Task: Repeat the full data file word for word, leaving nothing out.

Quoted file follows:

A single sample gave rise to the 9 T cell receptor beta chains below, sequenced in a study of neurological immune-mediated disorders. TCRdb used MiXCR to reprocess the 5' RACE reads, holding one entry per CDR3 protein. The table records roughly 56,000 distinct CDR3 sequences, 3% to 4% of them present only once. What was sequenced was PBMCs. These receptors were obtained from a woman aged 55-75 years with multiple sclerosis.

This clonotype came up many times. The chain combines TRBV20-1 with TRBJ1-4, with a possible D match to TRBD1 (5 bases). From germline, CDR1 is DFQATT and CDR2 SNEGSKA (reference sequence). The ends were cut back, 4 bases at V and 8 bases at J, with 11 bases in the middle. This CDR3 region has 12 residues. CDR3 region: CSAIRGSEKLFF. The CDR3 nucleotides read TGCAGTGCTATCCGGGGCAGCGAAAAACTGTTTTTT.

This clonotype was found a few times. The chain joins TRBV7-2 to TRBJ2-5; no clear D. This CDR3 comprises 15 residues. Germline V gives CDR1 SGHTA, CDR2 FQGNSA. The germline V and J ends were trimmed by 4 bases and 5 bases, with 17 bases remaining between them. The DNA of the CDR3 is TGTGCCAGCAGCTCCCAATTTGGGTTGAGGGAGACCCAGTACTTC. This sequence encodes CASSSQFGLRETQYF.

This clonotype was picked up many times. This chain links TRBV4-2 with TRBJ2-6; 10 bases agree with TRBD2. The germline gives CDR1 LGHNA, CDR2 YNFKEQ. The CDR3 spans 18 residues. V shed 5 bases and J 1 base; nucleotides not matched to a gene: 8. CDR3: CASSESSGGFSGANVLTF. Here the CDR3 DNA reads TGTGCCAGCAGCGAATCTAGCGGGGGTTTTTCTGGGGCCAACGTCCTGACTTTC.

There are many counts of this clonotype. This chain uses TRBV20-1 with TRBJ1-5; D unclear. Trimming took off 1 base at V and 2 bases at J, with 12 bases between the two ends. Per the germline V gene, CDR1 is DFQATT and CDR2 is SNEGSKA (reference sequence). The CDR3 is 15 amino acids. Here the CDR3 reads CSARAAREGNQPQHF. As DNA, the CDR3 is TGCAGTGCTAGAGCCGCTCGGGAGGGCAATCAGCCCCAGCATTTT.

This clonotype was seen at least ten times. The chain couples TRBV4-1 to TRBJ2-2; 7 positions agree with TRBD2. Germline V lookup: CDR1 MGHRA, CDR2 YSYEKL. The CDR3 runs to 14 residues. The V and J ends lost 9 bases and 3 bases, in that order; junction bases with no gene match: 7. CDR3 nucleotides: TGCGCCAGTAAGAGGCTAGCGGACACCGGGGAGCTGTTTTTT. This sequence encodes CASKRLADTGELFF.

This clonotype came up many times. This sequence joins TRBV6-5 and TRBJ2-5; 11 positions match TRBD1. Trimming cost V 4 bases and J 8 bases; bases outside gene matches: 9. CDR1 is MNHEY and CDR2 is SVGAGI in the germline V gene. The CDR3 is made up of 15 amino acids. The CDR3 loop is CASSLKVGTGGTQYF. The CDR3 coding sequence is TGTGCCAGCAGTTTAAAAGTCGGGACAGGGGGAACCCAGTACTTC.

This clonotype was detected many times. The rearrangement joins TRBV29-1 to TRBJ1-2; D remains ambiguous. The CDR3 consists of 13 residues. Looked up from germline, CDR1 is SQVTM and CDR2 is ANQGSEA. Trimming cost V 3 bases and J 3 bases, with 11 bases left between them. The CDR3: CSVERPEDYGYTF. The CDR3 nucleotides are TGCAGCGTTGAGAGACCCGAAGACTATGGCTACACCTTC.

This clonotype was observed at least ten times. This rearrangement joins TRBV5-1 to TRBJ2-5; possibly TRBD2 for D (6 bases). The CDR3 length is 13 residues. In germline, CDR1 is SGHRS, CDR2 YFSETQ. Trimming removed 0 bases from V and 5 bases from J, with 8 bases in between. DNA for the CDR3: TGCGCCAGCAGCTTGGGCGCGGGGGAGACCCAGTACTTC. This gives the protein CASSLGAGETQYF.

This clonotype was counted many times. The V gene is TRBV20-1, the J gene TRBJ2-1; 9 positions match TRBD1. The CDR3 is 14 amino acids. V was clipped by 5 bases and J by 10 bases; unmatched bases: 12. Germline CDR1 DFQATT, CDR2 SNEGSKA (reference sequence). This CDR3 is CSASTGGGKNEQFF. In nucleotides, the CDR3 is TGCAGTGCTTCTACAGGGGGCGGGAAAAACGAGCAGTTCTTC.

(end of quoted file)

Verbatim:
A single sample gave rise to the 9 T cell receptor beta chains below, sequenced in a study of neurological immune-mediated disorders. TCRdb used MiXCR to reprocess the 5' RACE reads, holding one entry per CDR3 protein. The table records roughly 56,000 distinct CDR3 sequences, 3% to 4% of them present only once. What was sequenced was PBMCs. These receptors were obtained from a woman aged 55-75 years with multiple sclerosis.

This clonotype came up many times. The chain combines TRBV20-1 with TRBJ1-4, with a possible D match to TRBD1 (5 bases). From germline, CDR1 is DFQATT and CDR2 SNEGSKA (reference sequence). The ends were cut back, 4 bases at V and 8 bases at J, with 11 bases in the middle. This CDR3 region has 12 residues. CDR3 region: CSAIRGSEKLFF. The CDR3 nucleotides read TGCAGTGCTATCCGGGGCAGCGAAAAACTGTTTTTT.

This clonotype was found a few times. The chain joins TRBV7-2 to TRBJ2-5; no clear D. This CDR3 comprises 15 residues. Germline V gives CDR1 SGHTA, CDR2 FQGNSA. The germline V and J ends were trimmed by 4 bases and 5 bases, with 17 bases remaining between them. The DNA of the CDR3 is TGTGCCAGCAGCTCCCAATTTGGGTTGAGGGAGACCCAGTACTTC. This sequence encodes CASSSQFGLRETQYF.

This clonotype was picked up many times. This chain links TRBV4-2 with TRBJ2-6; 10 bases agree with TRBD2. The germline gives CDR1 LGHNA, CDR2 YNFKEQ. The CDR3 spans 18 residues. V shed 5 bases and J 1 base; nucleotides not matched to a gene: 8. CDR3: CASSESSGGFSGANVLTF. Here the CDR3 DNA reads TGTGCCAGCAGCGAATCTAGCGGGGGTTTTTCTGGGGCCAACGTCCTGACTTTC.

There are many counts of this clonotype. This chain uses TRBV20-1 with TRBJ1-5; D unclear. Trimming took off 1 base at V and 2 bases at J, with 12 bases between the two ends. Per the germline V gene, CDR1 is DFQATT and CDR2 is SNEGSKA (reference sequence). The CDR3 is 15 amino acids. Here the CDR3 reads CSARAAREGNQPQHF. As DNA, the CDR3 is TGCAGTGCTAGAGCCGCTCGGGAGGGCAATCAGCCCCAGCATTTT.

This clonotype was seen at least ten times. The chain couples TRBV4-1 to TRBJ2-2; 7 positions agree with TRBD2. Germline V lookup: CDR1 MGHRA, CDR2 YSYEKL. The CDR3 runs to 14 residues. The V and J ends lost 9 bases and 3 bases, in that order; junction bases with no gene match: 7. CDR3 nucleotides: TGCGCCAGTAAGAGGCTAGCGGACACCGGGGAGCTGTTTTTT. This sequence encodes CASKRLADTGELFF.

This clonotype came up many times. This sequence joins TRBV6-5 and TRBJ2-5; 11 positions match TRBD1. Trimming cost V 4 bases and J 8 bases; bases outside gene matches: 9. CDR1 is MNHEY and CDR2 is SVGAGI in the germline V gene. The CDR3 is made up of 15 amino acids. The CDR3 loop is CASSLKVGTGGTQYF. The CDR3 coding sequence is TGTGCCAGCAGTTTAAAAGTCGGGACAGGGGGAACCCAGTACTTC.

This clonotype was detected many times. The rearrangement joins TRBV29-1 to TRBJ1-2; D remains ambiguous. The CDR3 consists of 13 residues. Looked up from germline, CDR1 is SQVTM and CDR2 is ANQGSEA. Trimming cost V 3 bases and J 3 bases, with 11 bases left between them. The CDR3: CSVERPEDYGYTF. The CDR3 nucleotides are TGCAGCGTTGAGAGACCCGAAGACTATGGCTACACCTTC.

This clonotype was observed at least ten times. This rearrangement joins TRBV5-1 to TRBJ2-5; possibly TRBD2 for D (6 bases). The CDR3 length is 13 residues. In germline, CDR1 is SGHRS, CDR2 YFSETQ. Trimming removed 0 bases from V and 5 bases from J, with 8 bases in between. DNA for the CDR3: TGCGCCAGCAGCTTGGGCGCGGGGGAGACCCAGTACTTC. This gives the protein CASSLGAGETQYF.

This clonotype was counted many times. The V gene is TRBV20-1, the J gene TRBJ2-1; 9 positions match TRBD1. The CDR3 is 14 amino acids. V was clipped by 5 bases and J by 10 bases; unmatched bases: 12. Germline CDR1 DFQATT, CDR2 SNEGSKA (reference sequence). This CDR3 is CSASTGGGKNEQFF. In nucleotides, the CDR3 is TGCAGTGCTTCTACAGGGGGCGGGAAAAACGAGCAGTTCTTC.